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Continuing Push for Montaukett Recognition

Thu, 07/30/2020 - 15:34
A bill to restore state recognition of the Montaukett Indian Nation has passed the New York Assembly. The George Fowler House, as it appeared in the early 20th century, remains standing today on Springs-Fireplace Road.

Legislation introduced by Assemblyman Fred Thiele Jr. to restore state recognition of the Montaukett Indians was unanimously passed by the State Assembly last Thursday in a vote of 142-0.

After a court ruling a century ago, the Montauketts lost their status on the basis of a decision that declared them extinct. However, according to Mr. Thiele, "The Montaukett Indian Nation is alive and thriving."

This is not the first time he has attempted to pass legislation to acknowledge the Montauketts. In 2013, 2017, and 2018, Gov. Andrew M. Cuomo vetoed similar legislation, arguing that a tribe must follow a prescribed federal administrative process to obtain recognition rather than achieve it through setting up a costly duplicate process at the state level.

In 2017, the governor vetoed the bill on the grounds that he had "not completed his evaluation," he said at the time. Mr. Thiele then made his discontent clear, saying, "It is obvious that the Montaukett people, culture, and government are alive and well," and that the veto was "no better than the court decision that made recognition legislation necessary in the first place."

Following the federal recognition route can be lengthy and expensive. For example, the Shinnecock Indian Nation was granted recognition in October 2010 after a 40-year process.

In 1879, Arthur Benson purchased almost 10,000 acres of Montauk Point for $151,000, from the East Hampton Trustees, despite the fact that the land was already owned by the Montaukett tribe, according to the Matouwac Research Center, the indigenous research division of the Montaukett Indian Nation. The story goes that to secure full rights to the land, Mr. Benson schemed with Nathaniel Dominy, an East Hampton Town assessor, to remove the tribe from its land.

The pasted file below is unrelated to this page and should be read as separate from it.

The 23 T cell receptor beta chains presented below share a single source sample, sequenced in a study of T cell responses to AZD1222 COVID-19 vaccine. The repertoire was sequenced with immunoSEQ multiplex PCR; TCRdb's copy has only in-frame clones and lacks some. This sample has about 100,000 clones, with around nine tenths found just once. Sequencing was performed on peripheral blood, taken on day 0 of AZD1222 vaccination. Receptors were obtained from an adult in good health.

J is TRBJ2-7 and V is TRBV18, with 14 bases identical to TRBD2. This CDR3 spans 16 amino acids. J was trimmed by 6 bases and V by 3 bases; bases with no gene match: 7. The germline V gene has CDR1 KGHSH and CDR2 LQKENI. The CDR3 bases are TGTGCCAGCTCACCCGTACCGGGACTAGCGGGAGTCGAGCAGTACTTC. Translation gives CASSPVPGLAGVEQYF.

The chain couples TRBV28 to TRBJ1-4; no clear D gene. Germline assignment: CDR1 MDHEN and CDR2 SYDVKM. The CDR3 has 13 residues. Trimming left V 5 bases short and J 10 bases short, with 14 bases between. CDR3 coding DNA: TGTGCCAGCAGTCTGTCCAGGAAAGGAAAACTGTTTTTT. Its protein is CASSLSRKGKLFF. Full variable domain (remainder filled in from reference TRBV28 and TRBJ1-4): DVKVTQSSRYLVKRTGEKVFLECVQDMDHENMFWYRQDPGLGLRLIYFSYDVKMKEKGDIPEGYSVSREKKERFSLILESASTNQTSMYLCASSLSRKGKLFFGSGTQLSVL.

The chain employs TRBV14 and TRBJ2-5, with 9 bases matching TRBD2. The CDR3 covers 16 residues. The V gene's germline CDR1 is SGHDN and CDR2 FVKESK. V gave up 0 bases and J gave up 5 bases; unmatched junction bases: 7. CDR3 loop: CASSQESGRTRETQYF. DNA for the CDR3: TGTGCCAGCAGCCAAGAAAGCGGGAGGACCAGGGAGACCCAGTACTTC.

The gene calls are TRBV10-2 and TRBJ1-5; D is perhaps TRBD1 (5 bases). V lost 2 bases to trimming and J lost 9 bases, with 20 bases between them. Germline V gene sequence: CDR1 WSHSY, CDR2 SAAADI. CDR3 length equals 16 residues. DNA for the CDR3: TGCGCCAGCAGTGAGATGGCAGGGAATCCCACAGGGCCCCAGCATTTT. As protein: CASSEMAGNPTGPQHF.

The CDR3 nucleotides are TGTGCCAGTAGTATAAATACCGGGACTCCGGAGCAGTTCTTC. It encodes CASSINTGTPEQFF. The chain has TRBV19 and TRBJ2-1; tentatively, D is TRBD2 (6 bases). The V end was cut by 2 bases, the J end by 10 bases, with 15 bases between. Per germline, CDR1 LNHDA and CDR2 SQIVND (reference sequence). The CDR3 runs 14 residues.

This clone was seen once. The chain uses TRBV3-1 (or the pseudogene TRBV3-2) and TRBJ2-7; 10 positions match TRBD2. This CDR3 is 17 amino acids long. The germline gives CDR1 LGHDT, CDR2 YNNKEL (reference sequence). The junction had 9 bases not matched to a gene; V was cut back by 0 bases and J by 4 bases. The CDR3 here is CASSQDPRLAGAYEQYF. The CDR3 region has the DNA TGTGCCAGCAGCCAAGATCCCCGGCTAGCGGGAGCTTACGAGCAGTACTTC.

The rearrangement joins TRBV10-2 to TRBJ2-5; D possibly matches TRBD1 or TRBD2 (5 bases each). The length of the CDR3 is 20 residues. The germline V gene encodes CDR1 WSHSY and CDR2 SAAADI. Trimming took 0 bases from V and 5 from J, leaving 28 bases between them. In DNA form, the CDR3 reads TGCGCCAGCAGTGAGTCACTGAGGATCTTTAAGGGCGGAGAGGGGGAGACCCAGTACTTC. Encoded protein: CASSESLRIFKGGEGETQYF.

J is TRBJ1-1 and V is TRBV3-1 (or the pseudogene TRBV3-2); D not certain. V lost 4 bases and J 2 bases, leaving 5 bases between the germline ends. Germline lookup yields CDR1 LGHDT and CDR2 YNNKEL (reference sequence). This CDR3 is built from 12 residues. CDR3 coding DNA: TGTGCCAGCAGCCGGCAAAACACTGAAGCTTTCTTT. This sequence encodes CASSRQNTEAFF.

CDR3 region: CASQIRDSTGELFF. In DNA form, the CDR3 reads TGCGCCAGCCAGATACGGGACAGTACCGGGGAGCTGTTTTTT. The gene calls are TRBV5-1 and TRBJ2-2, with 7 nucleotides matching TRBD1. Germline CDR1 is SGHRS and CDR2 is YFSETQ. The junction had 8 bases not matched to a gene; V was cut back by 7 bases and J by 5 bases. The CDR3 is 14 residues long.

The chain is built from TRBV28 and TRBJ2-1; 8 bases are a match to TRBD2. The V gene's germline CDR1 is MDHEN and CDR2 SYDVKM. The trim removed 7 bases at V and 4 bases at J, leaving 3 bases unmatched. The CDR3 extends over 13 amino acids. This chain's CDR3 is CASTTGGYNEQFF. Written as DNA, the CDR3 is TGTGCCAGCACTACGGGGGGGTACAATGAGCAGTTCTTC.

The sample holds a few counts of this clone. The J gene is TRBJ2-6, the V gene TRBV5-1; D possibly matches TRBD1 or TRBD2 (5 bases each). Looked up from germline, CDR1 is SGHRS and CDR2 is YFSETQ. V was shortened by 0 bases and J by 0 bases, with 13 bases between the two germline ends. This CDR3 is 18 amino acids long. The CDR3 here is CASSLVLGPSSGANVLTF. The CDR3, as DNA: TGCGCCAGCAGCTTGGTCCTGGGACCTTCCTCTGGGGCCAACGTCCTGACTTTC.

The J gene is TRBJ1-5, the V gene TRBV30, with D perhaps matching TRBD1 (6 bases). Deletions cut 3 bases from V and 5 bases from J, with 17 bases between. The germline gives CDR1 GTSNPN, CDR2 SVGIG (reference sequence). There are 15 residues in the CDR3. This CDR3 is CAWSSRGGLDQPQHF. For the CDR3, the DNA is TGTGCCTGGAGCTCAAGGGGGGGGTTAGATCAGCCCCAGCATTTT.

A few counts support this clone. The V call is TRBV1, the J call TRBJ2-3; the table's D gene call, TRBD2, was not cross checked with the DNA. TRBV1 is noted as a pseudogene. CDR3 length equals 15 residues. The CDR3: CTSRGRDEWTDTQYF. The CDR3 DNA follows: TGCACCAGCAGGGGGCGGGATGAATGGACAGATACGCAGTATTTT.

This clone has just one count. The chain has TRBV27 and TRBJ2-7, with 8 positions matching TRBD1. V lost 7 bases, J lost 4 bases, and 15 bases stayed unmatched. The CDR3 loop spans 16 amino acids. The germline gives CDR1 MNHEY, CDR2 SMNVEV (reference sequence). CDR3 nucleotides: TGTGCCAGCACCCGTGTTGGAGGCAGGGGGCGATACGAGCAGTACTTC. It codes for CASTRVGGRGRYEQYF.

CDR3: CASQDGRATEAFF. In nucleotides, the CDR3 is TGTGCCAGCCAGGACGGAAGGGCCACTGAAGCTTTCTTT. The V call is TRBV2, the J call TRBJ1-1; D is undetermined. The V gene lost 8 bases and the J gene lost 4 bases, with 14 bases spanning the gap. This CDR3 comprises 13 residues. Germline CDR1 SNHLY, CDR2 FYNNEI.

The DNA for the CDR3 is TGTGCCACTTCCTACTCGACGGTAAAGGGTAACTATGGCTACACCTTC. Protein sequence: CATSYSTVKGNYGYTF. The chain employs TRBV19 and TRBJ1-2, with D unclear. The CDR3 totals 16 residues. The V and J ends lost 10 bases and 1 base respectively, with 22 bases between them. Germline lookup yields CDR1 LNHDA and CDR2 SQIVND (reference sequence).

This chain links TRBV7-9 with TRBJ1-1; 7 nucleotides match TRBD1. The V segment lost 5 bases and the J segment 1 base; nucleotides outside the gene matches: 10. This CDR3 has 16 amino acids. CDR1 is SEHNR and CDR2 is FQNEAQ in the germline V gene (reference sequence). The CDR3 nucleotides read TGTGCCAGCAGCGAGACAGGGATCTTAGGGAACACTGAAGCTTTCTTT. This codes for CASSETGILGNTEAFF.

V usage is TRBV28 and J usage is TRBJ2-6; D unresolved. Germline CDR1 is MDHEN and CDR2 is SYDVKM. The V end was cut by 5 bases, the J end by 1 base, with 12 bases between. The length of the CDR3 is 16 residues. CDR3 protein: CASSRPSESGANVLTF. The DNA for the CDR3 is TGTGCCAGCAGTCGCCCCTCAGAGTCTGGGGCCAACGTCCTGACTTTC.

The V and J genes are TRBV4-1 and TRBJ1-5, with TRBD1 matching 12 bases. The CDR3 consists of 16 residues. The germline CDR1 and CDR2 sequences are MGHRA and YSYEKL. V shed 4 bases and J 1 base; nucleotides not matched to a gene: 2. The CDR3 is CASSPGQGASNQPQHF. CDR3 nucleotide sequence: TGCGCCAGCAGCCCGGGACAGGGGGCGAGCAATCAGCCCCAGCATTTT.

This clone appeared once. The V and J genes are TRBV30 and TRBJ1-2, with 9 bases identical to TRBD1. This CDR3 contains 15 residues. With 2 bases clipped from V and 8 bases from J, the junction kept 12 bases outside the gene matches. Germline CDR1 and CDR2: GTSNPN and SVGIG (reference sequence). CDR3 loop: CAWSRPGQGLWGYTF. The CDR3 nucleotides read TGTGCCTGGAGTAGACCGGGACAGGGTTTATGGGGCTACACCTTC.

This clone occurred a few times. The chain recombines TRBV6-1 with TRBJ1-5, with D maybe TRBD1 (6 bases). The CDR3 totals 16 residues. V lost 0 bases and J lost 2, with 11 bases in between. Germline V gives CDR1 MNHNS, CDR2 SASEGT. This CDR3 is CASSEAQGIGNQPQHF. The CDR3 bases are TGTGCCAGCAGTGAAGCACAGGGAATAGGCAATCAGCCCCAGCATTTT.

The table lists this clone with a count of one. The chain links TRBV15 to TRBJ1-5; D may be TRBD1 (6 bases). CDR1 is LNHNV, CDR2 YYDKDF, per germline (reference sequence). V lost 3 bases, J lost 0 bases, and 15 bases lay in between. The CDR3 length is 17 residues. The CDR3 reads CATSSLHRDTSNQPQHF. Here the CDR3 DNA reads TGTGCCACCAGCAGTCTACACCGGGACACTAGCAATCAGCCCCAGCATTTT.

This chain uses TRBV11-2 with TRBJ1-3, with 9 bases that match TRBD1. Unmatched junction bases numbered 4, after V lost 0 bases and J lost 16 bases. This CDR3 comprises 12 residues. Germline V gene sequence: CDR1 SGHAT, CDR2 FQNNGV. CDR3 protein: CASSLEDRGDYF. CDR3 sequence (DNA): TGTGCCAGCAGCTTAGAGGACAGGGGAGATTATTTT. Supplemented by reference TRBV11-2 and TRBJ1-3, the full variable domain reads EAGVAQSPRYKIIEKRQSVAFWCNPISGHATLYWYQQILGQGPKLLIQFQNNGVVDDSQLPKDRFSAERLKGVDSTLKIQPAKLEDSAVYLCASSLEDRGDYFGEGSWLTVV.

Mr. Thiele's latest push for recognition of the Montauketts is mirrored in the State Senate, where Senator Kenneth P. LaValle is sponsoring it. The bill is now with the Investigation and Government Operations Committee there.

After a court ruling a century ago, the Montauketts lost their status on the basis of a decision that declared them extinct. However, according to Mr. Thiele, "The Montaukett Indian Nation is alive and thriving."

This is not the first time he has attempted to pass legislation to acknowledge the Montauketts. In 2013, 2017, and 2018, Gov. Andrew M. Cuomo vetoed similar legislation, arguing that a tribe must follow a prescribed federal administrative process to obtain recognition rather than achieve it through setting up a costly duplicate process at the state level.

In 2017, the governor vetoed the bill on the grounds that he had "not completed his evaluation," he said at the time. Mr. Thiele then made his discontent clear, saying, "It is obvious that the Montaukett people, culture, and government are alive and well," and that the veto was "no better than the court decision that made recognition legislation necessary in the first place."

Following the federal recognition route can be lengthy and expensive. For example, the Shinnecock Indian Nation was granted recognition in October 2010 after a 40-year process.

In 1879, Arthur Benson purchased almost 10,000 acres of Montauk Point for $151,000, from the East Hampton Trustees, despite the fact that the land was already owned by the Montaukett tribe, according to the Matouwac Research Center, a Long Island-based website. The story goes that to secure full rights to the land, Mr. Benson schemed with Nathaniel Dominy, an East Hampton Town assessor, to remove the tribe from its land.

Mr. Thiele's latest push for recognition of the Montauketts is mirrored in the State Senate, where Senator Kenneth P. LaValle is sponsoring it. The bill is now with the Investigation and Government Operations Committee there.


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